453743239aa58210VgnVCM100000e56411acRCRDapproved/thenational/Articles/Migration/2009-Q4Before your very ice: glacial evidence of global warming353743239aa58210VgnVCM100000e56411ac____Before your very ice: glacial evidence of global warmingHigh in the Himalayas, scientists are measuring how much the glaciers that feed the huge rivers that supply much of Asia with water are melting under the impact of climate change.Rathong, Himalayas<p><embed src="http://multimedia.thenational.ae/pic440_new.swf?xmlfile=http://multimedia.thenational.ae/ssp_director/images.php%3Falbum=2414&xmlfiletype=Director" quality="high" bgcolor="#FFFFFF" width="440" height="360" name="The National" align="middle" allowScriptAccess="sameDomain" allowFullScreen="true" pluginspage="http://www.macromedia.com/go/getflashplayer"/></p>
<p>Rathong Glacier, West Sikkim, India // Breathing heavily in the thin Himalayan air, Shresth Tayal pauses for a moment on the steep mountain track and gestures with his walking stick towards the Rathong glacier, nestling like a pearl between two jagged peaks on the skyline.
Then, with a sweep of his stick, he points down beneath him to a wide, silver scar running along the brown-green floor of the Rathong Valley in India's north-eastern state of Sikkim.</p>
<p>"That's where the glacier used to be," he said, tracing the length of the pale, rubbly corridor with his cane. "Last year it was in a much better state."
Up close, the glacier reveals further signs of deterioration. The sound of running water burbles up from hollows in its core and at its snout (the technical name for a glacier's lowest point) a lake has formed.
For Mr Tayal, this is all evidence of one thing: that climate change is causing the Himalayan glaciers - the largest store of fresh water in the world after the polar ice caps - to disappear.</p>
<p>His claims are backed up by a wealth of anecdotal evidence, old maps and photographs, and occasional, but unco-ordinated, scientific studies.
The United Nations' Inter-governmental Panel on Climate Change predicted in 2007 that the glaciers, which feed the great rivers of Asia, would dry up by 2035, leading to famine, disease, water wars and the displacement of millions of people.
Surprisingly, given their importance, there is still very little scientific proof about how climate change is affecting the 15,000-plus glaciers that dot the 2,414km line of the Himalayas.</p>
<p>This has allowed some people - including, as of last month, India's environment ministry - to deny that the glaciers are receding abnormally fast, thus undermining calls for India and China to take stronger action on emissions.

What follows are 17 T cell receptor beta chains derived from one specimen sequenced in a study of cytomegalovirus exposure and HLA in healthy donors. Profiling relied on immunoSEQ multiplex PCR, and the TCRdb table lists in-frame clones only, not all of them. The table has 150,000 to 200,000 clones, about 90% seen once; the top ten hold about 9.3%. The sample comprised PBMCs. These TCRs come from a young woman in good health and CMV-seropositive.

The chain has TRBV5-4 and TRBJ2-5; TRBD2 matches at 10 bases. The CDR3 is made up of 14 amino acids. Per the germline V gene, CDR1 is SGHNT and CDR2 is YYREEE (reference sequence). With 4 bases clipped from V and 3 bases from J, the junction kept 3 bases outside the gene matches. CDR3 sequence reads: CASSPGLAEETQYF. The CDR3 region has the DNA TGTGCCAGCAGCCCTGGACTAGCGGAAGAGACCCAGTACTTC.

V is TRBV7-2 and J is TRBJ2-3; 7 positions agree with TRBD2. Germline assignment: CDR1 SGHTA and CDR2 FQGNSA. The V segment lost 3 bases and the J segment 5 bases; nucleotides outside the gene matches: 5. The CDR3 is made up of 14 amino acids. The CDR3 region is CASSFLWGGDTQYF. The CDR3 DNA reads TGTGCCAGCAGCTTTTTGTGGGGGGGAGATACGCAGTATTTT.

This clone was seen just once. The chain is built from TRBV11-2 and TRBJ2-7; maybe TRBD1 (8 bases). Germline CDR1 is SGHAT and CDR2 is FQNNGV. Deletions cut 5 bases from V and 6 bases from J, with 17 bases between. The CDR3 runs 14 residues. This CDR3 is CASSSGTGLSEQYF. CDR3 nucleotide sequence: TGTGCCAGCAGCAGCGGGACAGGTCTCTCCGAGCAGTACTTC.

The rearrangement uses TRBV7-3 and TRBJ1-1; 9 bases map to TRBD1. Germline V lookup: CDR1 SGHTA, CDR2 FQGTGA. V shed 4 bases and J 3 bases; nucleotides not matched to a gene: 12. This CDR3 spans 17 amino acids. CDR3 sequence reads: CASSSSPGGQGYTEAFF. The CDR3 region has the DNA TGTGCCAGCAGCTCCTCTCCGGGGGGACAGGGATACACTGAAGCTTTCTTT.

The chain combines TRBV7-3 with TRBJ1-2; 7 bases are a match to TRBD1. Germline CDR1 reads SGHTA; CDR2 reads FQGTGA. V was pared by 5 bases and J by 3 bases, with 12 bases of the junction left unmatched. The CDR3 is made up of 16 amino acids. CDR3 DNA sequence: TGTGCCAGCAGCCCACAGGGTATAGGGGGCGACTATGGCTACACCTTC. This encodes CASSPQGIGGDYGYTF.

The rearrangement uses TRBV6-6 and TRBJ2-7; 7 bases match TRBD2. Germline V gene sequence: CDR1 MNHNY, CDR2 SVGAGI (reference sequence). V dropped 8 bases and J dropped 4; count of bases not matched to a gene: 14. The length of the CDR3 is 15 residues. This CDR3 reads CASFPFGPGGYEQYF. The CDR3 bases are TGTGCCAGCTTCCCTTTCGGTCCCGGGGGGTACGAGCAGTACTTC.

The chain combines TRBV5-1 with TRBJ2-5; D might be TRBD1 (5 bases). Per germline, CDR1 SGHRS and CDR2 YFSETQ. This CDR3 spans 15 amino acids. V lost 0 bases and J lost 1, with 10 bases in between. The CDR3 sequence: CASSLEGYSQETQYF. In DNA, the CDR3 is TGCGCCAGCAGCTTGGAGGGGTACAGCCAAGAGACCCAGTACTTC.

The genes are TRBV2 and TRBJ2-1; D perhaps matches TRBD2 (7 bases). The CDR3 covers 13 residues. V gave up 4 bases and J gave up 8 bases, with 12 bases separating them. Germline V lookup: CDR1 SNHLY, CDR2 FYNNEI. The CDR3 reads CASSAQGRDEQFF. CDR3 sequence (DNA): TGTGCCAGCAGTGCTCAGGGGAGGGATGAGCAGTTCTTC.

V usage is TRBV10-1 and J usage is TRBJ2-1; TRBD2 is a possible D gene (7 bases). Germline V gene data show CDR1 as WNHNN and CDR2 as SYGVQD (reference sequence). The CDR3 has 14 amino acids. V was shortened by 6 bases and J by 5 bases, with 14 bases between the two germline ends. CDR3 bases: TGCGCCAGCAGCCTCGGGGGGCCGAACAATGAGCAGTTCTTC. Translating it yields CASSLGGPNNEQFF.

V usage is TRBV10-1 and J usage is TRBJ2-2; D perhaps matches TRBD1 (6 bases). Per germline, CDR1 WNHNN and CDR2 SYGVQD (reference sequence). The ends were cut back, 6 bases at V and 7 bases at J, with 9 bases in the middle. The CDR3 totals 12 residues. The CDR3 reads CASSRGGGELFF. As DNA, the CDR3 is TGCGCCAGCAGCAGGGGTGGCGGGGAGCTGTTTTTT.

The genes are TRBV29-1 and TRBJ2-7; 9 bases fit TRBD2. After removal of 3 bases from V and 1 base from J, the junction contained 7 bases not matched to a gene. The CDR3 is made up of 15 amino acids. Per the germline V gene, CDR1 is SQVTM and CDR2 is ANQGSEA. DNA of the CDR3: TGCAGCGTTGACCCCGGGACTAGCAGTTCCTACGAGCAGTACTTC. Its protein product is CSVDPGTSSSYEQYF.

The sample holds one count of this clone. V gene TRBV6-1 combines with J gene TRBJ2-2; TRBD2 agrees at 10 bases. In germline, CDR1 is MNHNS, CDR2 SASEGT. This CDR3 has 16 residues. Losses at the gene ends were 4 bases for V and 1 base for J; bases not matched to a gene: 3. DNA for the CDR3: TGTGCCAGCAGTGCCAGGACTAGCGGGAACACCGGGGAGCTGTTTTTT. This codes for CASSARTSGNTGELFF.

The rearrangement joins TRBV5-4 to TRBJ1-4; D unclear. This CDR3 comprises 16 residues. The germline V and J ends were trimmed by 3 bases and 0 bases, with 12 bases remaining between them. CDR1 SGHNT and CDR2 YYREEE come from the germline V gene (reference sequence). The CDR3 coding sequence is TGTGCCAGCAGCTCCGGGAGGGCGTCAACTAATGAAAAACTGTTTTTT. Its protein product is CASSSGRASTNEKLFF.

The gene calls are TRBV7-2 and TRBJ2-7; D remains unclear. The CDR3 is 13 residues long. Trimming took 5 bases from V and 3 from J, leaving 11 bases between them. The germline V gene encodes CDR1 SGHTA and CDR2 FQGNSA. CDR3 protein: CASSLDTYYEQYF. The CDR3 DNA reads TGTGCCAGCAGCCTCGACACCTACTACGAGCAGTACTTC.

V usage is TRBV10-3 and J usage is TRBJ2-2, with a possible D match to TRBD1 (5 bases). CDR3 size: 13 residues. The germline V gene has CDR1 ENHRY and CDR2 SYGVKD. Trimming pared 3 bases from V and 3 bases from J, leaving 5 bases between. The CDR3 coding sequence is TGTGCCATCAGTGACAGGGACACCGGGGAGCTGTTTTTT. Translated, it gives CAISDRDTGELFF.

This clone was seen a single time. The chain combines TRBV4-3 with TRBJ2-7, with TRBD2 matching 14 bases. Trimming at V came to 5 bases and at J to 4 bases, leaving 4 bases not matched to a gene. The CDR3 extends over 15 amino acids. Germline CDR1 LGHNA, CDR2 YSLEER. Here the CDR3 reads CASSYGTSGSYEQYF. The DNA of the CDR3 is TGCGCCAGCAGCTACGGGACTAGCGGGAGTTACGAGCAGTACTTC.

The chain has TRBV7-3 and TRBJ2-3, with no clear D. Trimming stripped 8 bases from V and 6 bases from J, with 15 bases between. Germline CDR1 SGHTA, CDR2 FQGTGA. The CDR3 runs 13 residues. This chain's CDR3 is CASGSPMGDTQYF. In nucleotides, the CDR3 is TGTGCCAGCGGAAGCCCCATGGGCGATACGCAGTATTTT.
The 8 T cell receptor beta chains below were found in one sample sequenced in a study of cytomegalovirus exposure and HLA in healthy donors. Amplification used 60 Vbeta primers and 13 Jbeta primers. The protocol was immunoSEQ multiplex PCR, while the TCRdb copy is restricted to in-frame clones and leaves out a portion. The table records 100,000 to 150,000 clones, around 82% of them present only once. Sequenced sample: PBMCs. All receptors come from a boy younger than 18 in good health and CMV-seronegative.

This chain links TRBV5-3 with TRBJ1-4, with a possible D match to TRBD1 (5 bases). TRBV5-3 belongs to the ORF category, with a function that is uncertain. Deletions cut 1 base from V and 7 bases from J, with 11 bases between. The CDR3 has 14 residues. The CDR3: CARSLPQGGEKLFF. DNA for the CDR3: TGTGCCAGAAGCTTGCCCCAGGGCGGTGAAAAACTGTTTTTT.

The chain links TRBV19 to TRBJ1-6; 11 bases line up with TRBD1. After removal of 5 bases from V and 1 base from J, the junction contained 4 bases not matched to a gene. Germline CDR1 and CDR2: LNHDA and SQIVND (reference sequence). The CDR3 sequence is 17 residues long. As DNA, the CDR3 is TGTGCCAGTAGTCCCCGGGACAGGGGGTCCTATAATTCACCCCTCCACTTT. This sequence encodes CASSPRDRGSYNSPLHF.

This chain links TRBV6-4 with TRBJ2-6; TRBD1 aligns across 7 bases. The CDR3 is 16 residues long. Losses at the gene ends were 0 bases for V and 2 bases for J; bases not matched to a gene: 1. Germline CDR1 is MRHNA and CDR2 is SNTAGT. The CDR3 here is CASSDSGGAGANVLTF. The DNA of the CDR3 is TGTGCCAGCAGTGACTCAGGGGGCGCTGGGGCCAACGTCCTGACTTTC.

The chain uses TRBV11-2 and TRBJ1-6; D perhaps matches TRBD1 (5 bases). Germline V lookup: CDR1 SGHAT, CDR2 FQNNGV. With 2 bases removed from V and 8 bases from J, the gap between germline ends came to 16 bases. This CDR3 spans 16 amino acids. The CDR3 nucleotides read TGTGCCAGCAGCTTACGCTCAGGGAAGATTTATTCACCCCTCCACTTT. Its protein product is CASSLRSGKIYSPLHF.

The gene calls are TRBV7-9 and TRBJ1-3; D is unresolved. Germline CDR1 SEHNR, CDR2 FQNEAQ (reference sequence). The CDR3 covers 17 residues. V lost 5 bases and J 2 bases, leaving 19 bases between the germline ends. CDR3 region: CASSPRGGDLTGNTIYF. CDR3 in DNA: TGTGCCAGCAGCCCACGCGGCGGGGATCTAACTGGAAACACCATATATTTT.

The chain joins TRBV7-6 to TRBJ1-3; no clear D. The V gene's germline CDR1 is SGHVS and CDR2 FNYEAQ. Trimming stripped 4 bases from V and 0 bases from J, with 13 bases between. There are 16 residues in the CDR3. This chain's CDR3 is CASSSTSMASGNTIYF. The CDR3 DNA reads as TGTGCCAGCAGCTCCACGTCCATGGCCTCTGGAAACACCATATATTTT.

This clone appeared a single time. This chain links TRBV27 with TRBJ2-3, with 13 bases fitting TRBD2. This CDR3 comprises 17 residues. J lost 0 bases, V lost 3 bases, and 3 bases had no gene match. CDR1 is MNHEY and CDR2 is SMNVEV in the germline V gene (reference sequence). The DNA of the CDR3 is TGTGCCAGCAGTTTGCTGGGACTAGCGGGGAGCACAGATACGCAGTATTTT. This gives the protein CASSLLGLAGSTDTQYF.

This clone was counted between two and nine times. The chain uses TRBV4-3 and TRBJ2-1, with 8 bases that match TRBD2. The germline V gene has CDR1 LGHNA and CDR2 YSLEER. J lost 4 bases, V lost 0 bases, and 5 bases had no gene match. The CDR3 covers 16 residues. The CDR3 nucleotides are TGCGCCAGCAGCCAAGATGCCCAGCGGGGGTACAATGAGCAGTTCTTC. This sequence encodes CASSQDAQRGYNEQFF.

Now, to prove the naysayers wrong, The Energy and Resources Institute (Teri) in New Delhi, where Mr Tayal works as a glaciologist, has launched a project to gather the systematic data needed to prove that the glaciers are in danger.</p>
<p>Under the plan, the institute is installing hi-technology monitors, including a weather station, a black carbon meter and a state-of-the-art global positioning system, on three glaciers spaced out along the breadth of the Indian Himalayas.
Their hope is that within two years, the sensors will have gathered enough information to establish a clear link between human activity and glacial retreat.
Easier said than done.</p>
<p>India's 10,000 glaciers - unlike those in the Alps, for example - are situated in some of the world's most remote and inhospitable terrain, mostly above 3,500 metres, where the air is thin and there are almost no roads or helipads. Many are in border areas restricted by the military.
The Rathong is located at just below 5,000 metres, only a few kilometres from the border with Nepal, and in the shadow of Mount Kanchenjunga, the world's third highest peak.</p>
<p>To get there, Mr Tayal had to travel for seven days, the past four of which were on foot in a climb so steep it took him from subtropical jungle and alpine forests to windswept tundra.
To carry the necessary tents, food and fuel - plus 150kg of scientific equipment - he had to hire a caravan of yaks and ponies, as well as porters for the final ascent to the glacier, which is too steep for the animals to climb. He also brought a small team of assistants, all of whom he employs because of their love of the mountains, but none of whom has any formal training in glaciology or mountaineering.</p>